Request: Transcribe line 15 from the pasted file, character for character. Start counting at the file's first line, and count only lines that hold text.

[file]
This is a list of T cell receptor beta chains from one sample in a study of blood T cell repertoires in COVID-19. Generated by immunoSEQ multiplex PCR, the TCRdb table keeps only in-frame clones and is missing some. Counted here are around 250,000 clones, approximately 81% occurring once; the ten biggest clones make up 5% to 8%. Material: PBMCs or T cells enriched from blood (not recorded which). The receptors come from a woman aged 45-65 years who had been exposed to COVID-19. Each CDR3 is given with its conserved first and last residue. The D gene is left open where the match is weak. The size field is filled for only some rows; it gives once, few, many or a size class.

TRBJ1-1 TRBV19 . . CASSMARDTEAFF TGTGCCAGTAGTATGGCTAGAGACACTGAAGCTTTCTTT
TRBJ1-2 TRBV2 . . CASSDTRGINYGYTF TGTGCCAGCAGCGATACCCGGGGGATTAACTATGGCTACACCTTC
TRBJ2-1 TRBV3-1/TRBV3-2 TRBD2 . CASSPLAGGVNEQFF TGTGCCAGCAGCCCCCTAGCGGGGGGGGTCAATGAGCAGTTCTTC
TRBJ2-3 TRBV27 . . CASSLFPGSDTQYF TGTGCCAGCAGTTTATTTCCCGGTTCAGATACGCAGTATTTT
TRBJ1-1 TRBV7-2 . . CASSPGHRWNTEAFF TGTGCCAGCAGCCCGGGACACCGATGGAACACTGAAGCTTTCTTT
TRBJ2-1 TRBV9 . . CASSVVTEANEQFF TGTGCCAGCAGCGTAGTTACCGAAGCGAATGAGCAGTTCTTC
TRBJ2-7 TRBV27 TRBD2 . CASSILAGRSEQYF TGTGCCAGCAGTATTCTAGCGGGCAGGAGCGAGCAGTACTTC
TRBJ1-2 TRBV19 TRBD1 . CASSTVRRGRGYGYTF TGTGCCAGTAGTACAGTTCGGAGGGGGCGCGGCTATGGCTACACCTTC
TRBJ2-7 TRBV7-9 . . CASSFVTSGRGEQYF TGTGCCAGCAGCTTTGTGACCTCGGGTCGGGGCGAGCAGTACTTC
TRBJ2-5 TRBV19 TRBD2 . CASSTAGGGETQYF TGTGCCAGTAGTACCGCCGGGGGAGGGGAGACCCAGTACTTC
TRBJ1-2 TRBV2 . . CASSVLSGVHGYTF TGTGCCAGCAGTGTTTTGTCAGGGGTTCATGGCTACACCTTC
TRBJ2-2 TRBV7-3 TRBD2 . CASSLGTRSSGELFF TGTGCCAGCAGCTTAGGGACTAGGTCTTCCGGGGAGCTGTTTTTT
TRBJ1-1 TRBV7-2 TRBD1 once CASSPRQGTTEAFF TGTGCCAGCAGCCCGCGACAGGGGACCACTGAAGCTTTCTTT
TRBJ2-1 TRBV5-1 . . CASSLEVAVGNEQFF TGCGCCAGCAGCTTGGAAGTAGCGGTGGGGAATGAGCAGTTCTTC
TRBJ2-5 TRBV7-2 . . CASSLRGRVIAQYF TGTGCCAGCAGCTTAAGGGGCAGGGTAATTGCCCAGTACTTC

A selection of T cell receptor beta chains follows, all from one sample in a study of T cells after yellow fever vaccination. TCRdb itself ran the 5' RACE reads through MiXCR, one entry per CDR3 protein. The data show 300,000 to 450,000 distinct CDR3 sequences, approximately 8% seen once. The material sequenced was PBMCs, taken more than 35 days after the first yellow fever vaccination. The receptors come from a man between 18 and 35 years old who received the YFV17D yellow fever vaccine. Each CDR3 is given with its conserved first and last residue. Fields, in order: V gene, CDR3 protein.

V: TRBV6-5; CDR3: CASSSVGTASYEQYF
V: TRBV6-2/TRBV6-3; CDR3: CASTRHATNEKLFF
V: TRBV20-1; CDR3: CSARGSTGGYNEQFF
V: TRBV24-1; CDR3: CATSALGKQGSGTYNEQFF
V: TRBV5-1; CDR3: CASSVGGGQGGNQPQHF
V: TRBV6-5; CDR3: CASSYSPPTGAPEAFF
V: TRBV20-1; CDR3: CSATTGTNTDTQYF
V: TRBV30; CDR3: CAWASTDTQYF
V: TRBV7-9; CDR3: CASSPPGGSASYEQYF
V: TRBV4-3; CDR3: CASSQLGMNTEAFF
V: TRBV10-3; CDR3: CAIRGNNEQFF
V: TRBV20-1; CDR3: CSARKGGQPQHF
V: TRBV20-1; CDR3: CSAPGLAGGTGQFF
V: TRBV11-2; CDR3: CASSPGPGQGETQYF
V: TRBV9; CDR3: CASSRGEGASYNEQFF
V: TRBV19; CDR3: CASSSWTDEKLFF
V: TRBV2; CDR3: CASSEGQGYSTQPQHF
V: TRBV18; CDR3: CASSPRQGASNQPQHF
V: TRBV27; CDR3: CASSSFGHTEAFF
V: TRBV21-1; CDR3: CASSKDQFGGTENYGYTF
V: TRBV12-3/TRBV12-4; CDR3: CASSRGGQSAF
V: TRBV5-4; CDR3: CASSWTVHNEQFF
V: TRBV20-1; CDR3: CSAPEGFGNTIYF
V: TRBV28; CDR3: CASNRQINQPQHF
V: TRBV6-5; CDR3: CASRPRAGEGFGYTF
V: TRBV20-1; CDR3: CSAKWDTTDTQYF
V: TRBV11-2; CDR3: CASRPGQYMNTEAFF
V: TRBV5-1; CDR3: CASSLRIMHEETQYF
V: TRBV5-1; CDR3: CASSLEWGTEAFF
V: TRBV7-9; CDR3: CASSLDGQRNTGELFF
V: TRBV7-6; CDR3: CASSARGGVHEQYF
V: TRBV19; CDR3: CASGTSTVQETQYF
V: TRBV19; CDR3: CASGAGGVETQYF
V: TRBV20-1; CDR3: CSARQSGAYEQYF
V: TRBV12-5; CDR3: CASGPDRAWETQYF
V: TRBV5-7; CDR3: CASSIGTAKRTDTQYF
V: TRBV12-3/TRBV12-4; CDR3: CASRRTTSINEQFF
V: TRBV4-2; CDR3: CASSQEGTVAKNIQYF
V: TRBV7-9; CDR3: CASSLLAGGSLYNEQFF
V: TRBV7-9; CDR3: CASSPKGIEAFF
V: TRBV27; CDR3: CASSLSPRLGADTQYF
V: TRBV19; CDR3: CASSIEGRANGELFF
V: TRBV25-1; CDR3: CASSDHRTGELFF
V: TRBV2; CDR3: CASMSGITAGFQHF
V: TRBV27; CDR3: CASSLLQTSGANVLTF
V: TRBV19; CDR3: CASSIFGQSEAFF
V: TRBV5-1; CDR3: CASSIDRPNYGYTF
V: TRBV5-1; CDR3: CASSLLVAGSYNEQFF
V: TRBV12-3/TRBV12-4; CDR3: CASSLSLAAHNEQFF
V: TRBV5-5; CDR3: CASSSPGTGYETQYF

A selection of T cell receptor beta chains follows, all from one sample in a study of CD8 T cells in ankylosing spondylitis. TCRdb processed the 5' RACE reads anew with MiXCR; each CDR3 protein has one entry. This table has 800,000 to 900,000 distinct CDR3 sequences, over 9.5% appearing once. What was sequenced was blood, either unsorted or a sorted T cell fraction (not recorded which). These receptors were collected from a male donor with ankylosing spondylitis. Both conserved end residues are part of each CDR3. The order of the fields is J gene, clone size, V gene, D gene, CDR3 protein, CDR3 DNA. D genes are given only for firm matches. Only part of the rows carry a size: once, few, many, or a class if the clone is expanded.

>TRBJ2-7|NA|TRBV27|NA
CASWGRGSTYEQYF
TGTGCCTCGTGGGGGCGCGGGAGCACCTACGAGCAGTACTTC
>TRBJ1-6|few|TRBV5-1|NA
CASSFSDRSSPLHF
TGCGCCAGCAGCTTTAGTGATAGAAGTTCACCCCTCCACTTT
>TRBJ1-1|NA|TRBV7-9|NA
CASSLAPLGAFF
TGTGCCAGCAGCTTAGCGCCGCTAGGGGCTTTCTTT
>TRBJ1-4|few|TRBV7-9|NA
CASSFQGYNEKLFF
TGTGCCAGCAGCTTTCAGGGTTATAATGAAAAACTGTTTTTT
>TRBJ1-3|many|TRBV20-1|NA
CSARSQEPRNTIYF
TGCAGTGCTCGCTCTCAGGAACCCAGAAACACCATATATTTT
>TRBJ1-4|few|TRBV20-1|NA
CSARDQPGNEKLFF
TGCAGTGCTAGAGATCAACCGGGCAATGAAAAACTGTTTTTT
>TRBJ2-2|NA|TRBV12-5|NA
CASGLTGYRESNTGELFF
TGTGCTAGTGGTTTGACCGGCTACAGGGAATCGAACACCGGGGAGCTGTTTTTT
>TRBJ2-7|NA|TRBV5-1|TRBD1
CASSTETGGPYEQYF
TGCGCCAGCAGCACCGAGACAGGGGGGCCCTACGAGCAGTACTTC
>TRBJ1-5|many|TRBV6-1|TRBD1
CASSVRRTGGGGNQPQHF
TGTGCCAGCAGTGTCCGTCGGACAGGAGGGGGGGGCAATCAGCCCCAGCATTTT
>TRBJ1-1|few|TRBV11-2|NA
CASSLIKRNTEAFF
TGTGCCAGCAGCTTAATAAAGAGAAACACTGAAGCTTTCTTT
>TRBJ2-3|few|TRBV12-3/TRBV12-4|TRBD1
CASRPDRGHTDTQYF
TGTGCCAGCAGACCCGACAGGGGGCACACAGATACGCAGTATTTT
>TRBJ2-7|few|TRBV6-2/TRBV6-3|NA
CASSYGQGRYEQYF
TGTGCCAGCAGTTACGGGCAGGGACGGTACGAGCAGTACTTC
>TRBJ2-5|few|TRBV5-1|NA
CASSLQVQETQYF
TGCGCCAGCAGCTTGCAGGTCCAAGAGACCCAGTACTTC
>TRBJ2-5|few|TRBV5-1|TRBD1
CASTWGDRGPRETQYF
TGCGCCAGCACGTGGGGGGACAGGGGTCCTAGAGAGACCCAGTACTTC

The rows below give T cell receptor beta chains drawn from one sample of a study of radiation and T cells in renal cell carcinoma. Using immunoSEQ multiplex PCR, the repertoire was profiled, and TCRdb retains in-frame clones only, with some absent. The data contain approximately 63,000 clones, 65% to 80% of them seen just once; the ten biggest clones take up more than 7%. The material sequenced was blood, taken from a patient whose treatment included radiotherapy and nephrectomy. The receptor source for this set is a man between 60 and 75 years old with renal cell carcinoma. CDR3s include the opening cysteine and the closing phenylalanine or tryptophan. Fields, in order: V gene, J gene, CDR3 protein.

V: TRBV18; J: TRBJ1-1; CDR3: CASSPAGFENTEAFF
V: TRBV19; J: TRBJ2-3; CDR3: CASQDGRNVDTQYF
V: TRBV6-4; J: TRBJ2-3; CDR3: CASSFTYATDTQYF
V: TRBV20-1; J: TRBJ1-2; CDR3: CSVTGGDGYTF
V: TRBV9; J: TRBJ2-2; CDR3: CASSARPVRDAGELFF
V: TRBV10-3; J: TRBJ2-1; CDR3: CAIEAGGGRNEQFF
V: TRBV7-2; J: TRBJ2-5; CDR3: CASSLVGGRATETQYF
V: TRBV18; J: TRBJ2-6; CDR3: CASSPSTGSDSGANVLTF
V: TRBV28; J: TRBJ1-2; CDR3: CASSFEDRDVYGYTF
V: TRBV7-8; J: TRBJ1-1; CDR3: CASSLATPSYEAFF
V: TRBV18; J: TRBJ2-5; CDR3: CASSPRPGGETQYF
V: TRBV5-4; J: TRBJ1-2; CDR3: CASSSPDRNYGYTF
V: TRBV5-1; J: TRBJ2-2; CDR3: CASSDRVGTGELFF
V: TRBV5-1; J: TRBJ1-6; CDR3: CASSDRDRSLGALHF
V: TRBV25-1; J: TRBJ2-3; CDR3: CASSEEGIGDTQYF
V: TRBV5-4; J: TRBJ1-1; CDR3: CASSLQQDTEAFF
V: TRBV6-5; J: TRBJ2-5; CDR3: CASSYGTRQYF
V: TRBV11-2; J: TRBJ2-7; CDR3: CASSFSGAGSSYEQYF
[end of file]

TRBJ2-1 TRBV5-1 . . CASSLEVAVGNEQFF TGCGCCAGCAGCTTGGAAGTAGCGGTGGGGAATGAGCAGTTCTTC